place.” However, Ms. Marcum testified that she had never experienced a seizure
prior to the one that resulted in the accident.
that there was insufficient time between the onset of the seizure and the
collision for her to take preventative action. Accordingly, she moved for a
directed verdict. After hearing argument, the trial court denied Ms. Marcum’s
motion, ruling that factual questions remained for jury determination as to
whether Ms. Marcum could have avoided the impact.
directed verdict is de novo. Fell v. Carlin, 6 So. 3d 119, 120 (Fla. 2d
DCA 2009). Here, we must determine if there is sufficient record evidence when
viewed in the light most favorable to Ms. Hayward to permit the jury to decide
if Ms. Marcum was negligent or if Ms. Marcum’s sudden loss of consciousness
defense required the verdict to be directed in her favor. See id.
(quoting Sims v. Cristinzio, 898 So. 2d 1004, 1005 (Fla. 2d DCA 2005)).
a motor vehicle who, while driving, suffers a sudden loss of consciousness from
an unforeseen cause.” Tropical Exterminators, Inc. v. Murray, 171 So. 2d
432, 433 (Fla. 2d DCA 1965); see also Bridges v. Speer, 79 So. 2d
679, 681 (Fla. 1955) (“It is not even simple negligence if one has a sudden
attack, loses control of his car and causes an accident if he had no premonition
or warning.”); Feagle v. Purvis, 891 So. 2d 1096, 1098-99 (Fla. 5th DCA
2004) (“As a general rule, the operator of an automobile, vessel or other mode
of transportation who unexpectedly loses consciousness or becomes incapacitated
is not chargeable with negligence as a result of his or her loss of control.”).
To establish this defense, a defendant is required to prove the following:
1. The defendant suffered a loss of consciousness or capacity.
See, e.g., Bridges v. Speer, 79 So. 2d 679, 681 (Fla. 1955);
Wilson v. The Krystal Co., 844 So. 2d 827[, 828] (Fla. 5th DCA
2. The loss of consciousness or capacity occurred before the
defendant’s purportedly negligent conduct. See Malcolm v. Patrick,
147 So. 2d 188, 193 (Fla. 2d DCA 1962).
3. The loss of consciousness was sudden. See, e.g., Baker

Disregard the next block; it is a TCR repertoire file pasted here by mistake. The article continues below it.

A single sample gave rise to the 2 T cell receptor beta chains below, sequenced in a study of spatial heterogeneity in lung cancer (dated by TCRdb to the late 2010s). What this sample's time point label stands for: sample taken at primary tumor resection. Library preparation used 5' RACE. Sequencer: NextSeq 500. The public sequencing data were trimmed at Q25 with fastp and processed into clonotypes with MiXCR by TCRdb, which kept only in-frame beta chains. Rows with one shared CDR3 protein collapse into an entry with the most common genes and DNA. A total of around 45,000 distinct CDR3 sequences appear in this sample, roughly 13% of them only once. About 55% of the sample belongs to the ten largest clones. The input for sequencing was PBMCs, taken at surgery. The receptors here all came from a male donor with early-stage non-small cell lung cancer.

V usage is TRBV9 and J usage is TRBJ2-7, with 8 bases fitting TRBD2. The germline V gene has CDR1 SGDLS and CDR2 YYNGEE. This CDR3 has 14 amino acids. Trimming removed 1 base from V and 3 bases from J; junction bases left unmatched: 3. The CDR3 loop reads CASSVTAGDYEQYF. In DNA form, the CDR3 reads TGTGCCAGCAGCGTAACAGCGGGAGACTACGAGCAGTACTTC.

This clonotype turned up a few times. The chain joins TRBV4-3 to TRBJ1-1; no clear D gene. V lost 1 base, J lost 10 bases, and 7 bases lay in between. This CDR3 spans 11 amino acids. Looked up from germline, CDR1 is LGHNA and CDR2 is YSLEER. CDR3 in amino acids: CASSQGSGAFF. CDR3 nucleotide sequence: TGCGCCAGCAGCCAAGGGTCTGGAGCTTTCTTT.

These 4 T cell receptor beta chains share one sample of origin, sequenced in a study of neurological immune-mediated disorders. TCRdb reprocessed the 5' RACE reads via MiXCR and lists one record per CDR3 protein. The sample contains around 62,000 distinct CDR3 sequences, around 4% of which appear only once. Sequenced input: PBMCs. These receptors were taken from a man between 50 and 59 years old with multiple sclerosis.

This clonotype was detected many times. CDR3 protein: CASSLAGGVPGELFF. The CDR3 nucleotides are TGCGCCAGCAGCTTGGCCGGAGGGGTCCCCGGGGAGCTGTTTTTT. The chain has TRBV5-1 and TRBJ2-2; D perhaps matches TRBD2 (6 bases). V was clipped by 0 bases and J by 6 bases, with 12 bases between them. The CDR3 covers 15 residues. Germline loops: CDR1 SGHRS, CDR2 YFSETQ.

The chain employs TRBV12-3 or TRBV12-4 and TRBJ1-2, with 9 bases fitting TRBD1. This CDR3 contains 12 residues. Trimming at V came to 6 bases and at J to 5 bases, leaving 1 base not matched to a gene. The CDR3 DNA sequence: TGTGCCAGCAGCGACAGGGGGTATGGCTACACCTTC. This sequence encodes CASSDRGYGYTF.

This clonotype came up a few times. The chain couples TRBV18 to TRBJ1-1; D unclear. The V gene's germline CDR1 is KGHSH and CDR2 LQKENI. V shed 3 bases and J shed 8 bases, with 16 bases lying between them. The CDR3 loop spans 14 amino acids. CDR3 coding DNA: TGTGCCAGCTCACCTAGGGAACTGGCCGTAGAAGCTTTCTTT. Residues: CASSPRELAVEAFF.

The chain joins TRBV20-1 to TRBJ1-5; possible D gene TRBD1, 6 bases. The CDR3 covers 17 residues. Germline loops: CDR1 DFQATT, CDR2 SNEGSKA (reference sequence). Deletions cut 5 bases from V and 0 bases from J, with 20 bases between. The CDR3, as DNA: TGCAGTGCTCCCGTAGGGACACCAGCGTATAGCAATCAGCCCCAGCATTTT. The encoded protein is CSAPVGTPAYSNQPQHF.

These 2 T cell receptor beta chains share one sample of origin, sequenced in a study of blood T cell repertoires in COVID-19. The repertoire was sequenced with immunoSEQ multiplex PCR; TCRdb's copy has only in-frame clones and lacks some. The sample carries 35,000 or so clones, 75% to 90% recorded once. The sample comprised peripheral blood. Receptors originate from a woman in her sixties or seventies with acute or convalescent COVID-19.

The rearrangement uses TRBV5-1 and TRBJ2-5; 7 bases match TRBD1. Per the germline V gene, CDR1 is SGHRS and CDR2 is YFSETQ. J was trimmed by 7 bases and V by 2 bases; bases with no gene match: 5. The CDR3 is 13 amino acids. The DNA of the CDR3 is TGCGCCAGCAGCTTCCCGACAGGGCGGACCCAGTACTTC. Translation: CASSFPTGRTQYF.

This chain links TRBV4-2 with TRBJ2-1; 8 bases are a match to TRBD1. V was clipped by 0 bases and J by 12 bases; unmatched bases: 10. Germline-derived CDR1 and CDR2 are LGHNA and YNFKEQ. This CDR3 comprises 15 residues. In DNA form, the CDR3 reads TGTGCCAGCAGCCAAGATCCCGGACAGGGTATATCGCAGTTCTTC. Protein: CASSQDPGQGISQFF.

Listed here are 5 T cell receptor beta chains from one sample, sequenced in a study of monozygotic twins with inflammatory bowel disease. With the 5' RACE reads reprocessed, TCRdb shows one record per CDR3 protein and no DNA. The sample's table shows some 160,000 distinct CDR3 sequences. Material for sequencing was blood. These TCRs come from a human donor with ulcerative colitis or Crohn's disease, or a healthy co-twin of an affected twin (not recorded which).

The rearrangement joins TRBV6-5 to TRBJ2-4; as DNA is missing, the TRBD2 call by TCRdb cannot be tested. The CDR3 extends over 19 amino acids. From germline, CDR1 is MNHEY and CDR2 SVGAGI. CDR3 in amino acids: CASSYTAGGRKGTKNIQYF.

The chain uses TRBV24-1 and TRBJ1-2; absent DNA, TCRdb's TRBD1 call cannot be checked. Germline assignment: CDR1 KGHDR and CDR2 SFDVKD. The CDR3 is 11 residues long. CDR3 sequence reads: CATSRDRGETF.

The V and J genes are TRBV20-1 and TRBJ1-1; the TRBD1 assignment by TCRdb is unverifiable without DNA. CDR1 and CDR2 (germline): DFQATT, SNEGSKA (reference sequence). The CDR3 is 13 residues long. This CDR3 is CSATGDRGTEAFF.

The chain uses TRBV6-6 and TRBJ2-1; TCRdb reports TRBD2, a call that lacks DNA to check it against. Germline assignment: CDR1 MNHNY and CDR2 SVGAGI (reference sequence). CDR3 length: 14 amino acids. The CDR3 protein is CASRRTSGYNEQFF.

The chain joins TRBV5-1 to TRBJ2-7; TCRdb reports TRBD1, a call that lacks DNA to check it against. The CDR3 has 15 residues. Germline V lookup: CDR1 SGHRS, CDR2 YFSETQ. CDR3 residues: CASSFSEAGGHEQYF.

v. Hausman, 68 So. 2d 572, 573 (Fla. 1953); Malcolm[, 147 So. 2d at
4. The loss of consciousness or capacity was neither foreseen, nor
foreseeable. See, e.g., Baker[, 68 So. 2d at 573]; Wilson[,
844 So. 2d at 828]; Wingate [v. United Servs. Auto. Ass’n., 480
So. 2d 665, 666 (Fla. 5th DCA 1985)]; Malcolm[, 147 So. 2d at
Marcum lost consciousness while driving as a result of a cryptogenic seizure.
Her testimony, along with that of Mr. Heninger, established that she lost
consciousness before the impact occurred. Further, she had never experienced a
seizure before this incident, and there was no evidence that she had notice of
being at risk for a seizure. Dr. Griffin testified that Ms. Marcum would have
had no way to anticipate the onset of the cryptogenic seizure. Finally, the
testimony of Ms. Marcum and Mr. Heninger established that there was insufficient
time between the onset of the seizure and the impact with Ms. Hayward’s vehicle
for her to take any evasive maneuvers.
of consciousness of a defendant . . . .” Feagle, 891 So. 2d at 1099. The
fact that Ms. Marcum indicated to Mr. Heninger that she did not feel well, a
sensation she later described as a “funny feeling,” shortly before losing
consciousness, resulting in the accident, did not show that the impending
seizure was foreseen. See Baker, 68 So. 2d at 573 (holding that a
showing that the driver was not feeling well shortly before the accident did not
demonstrate a premonition of a stroke); Wingate, 480 So. 2d at 666
(holding that driver’s statement made shortly before the accident that he was
not feeling well did not demonstrate a premonition of a heart attack).
judgment be entered in favor of Ms. Marcum, Artistic Pools, and Allstate.
1On August 23, 2012, the trial court
rendered an order granting Ms. Hayward’s motion to join Allstate as a party
defendant to the final judgment pursuant to section 627.4136(4), Florida
* * *